Friday, February 24, 2017

Yield Curve Watch

Here is a scatterplot of the Fed Funds Rate with the slope of the yield curve.  A flat or inverted yield curve is a well-known sign of a coming contraction.  But, the zero lower bound will confound this signal because there is option value in the longer bond maturities, so if short term rates are low, long term rates are less likely to get as low as long term rates.

A very broad review of this relationship suggests that at low rates, a 1% incline is probably, for practical purposes, an inversion.  We were close to this level after the rate hike in late 2015, but something pulled us back up.  If the Fed had hiked earlier in 2016, that might have tipped the scales back down.

As we proceed through 2017, it will be important to watch long term rates.  If they remain low or decline, and if at the same time new data on employment and inflation triggers a new rate hike from the Fed, then that will be bearish.  The 10 year yield is currently about 1.8% above the Fed Funds Rate.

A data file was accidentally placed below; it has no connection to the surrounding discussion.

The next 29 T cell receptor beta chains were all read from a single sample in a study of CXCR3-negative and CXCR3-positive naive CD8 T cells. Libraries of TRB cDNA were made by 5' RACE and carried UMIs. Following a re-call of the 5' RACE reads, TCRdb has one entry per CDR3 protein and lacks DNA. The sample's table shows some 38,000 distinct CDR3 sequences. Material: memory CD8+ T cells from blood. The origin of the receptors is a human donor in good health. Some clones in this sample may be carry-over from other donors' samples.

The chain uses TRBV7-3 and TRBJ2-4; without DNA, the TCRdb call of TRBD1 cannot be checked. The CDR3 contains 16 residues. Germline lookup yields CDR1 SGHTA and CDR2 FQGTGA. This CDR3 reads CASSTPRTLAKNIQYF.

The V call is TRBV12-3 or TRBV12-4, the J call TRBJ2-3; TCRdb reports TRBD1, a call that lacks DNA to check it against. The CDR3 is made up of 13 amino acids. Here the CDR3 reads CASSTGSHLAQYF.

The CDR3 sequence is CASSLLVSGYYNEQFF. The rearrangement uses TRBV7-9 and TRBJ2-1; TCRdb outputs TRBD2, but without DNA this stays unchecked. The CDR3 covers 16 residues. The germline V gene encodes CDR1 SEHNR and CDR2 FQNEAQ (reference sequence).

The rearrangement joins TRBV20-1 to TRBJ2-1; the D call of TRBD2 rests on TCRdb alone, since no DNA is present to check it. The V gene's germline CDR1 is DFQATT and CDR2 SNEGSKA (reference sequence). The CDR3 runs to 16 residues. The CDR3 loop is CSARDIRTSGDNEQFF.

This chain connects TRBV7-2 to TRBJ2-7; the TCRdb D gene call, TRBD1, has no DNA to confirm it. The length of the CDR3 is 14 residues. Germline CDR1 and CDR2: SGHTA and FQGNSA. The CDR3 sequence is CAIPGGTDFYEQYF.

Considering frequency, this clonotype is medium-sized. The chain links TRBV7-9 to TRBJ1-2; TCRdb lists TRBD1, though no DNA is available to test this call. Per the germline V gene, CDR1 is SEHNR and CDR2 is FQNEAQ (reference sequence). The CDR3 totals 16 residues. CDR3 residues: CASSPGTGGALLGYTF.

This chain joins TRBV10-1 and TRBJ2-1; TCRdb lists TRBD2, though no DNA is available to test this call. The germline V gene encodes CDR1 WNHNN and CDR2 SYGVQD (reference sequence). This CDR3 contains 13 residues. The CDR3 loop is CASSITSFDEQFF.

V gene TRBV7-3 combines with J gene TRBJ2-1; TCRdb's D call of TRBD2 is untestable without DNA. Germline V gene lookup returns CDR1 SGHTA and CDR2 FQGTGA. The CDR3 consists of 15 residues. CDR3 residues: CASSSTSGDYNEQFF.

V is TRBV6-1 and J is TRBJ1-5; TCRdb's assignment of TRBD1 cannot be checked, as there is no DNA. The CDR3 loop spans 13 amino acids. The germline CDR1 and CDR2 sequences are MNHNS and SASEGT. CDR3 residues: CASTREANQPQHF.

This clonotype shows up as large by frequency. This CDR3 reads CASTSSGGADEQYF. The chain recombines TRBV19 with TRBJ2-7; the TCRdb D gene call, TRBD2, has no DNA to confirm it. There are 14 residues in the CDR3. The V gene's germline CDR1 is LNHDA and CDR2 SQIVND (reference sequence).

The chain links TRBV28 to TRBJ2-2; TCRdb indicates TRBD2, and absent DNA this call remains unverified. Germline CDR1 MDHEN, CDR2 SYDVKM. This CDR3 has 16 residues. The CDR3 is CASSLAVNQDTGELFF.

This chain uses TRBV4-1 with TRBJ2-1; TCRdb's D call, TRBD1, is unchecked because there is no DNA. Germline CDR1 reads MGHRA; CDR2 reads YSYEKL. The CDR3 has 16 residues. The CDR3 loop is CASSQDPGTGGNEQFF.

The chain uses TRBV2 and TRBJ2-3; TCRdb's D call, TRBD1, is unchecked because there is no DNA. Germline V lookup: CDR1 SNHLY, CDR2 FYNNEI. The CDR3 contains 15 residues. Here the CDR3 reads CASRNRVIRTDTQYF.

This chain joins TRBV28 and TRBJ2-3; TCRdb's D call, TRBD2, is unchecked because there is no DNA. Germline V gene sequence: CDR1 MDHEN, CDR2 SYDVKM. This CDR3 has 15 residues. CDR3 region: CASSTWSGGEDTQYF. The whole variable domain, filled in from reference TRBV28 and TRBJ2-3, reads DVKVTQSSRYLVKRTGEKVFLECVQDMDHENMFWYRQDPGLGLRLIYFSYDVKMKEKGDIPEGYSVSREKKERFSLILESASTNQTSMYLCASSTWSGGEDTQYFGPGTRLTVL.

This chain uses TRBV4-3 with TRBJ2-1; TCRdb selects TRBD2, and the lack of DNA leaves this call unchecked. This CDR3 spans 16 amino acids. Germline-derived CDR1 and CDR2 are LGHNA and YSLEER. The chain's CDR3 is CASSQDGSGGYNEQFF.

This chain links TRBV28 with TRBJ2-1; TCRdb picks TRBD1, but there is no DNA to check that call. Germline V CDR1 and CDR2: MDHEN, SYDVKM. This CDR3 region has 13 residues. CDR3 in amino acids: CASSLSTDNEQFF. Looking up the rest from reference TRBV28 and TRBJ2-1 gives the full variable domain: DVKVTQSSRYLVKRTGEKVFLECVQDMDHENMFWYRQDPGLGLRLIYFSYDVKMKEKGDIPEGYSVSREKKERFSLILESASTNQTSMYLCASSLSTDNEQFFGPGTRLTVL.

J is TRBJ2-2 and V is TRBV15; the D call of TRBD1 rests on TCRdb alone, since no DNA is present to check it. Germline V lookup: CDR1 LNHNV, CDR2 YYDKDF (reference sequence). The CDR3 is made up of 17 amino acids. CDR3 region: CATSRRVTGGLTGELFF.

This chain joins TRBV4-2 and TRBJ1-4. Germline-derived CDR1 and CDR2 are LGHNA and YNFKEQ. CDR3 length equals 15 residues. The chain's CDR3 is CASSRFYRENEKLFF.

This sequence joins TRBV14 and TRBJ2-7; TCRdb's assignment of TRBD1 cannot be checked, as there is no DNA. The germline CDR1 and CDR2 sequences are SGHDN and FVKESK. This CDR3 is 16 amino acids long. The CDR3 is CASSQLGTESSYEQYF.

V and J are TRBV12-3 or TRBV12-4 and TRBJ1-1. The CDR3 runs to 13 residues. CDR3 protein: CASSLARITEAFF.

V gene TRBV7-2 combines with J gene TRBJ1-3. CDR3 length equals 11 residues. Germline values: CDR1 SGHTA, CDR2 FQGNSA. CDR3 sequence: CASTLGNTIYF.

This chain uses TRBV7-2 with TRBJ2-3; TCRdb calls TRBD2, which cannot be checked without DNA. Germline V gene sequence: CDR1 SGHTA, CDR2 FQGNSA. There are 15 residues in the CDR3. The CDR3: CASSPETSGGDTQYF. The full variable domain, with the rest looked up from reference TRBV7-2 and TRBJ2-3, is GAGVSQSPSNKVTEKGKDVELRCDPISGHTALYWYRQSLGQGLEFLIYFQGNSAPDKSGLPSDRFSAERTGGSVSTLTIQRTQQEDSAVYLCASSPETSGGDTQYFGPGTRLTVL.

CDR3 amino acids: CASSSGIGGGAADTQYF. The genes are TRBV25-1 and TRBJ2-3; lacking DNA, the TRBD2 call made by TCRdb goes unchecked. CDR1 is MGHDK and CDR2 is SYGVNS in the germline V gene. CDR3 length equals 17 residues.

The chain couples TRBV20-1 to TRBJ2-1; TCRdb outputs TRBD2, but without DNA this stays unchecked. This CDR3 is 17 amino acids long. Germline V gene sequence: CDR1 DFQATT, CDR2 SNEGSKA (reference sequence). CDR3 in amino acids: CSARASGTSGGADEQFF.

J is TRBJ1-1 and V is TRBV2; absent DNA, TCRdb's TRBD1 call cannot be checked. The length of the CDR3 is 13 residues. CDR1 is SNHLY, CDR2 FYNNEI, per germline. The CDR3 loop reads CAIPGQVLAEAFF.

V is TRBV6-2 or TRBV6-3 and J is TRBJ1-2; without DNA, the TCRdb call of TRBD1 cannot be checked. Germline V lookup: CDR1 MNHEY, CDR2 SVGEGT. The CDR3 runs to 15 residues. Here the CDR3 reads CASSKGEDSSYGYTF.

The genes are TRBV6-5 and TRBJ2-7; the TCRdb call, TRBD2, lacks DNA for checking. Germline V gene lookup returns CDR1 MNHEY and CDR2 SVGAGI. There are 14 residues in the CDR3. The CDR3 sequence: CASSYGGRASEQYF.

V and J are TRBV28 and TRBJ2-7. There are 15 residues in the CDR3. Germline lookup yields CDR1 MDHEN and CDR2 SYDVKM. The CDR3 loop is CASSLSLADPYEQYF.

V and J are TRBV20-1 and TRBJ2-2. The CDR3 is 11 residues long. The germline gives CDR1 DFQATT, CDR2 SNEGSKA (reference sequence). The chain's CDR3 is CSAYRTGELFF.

Source

3 comments:

  1. A 10 year rate of 2.4% is all by itself a sign that they are probably too tight. 2% inflation target, so 0.4% real growth (less than population growth). I realize that this formula isn't written in stone, but in the absense of an NGDP futures market, I think a 10 year rate below 3.5% is an indication that I wouldn't ignore.
    Side note: the Fed could (stupidly) invert the yield curve in the past when it moved the Fed funds rate by selling securities from its balance sheet. Today, I wonder. Now that they are moving the Fed funds rate by paying IOR, can they pay more interest out than they are collecting? Uncharted waters.

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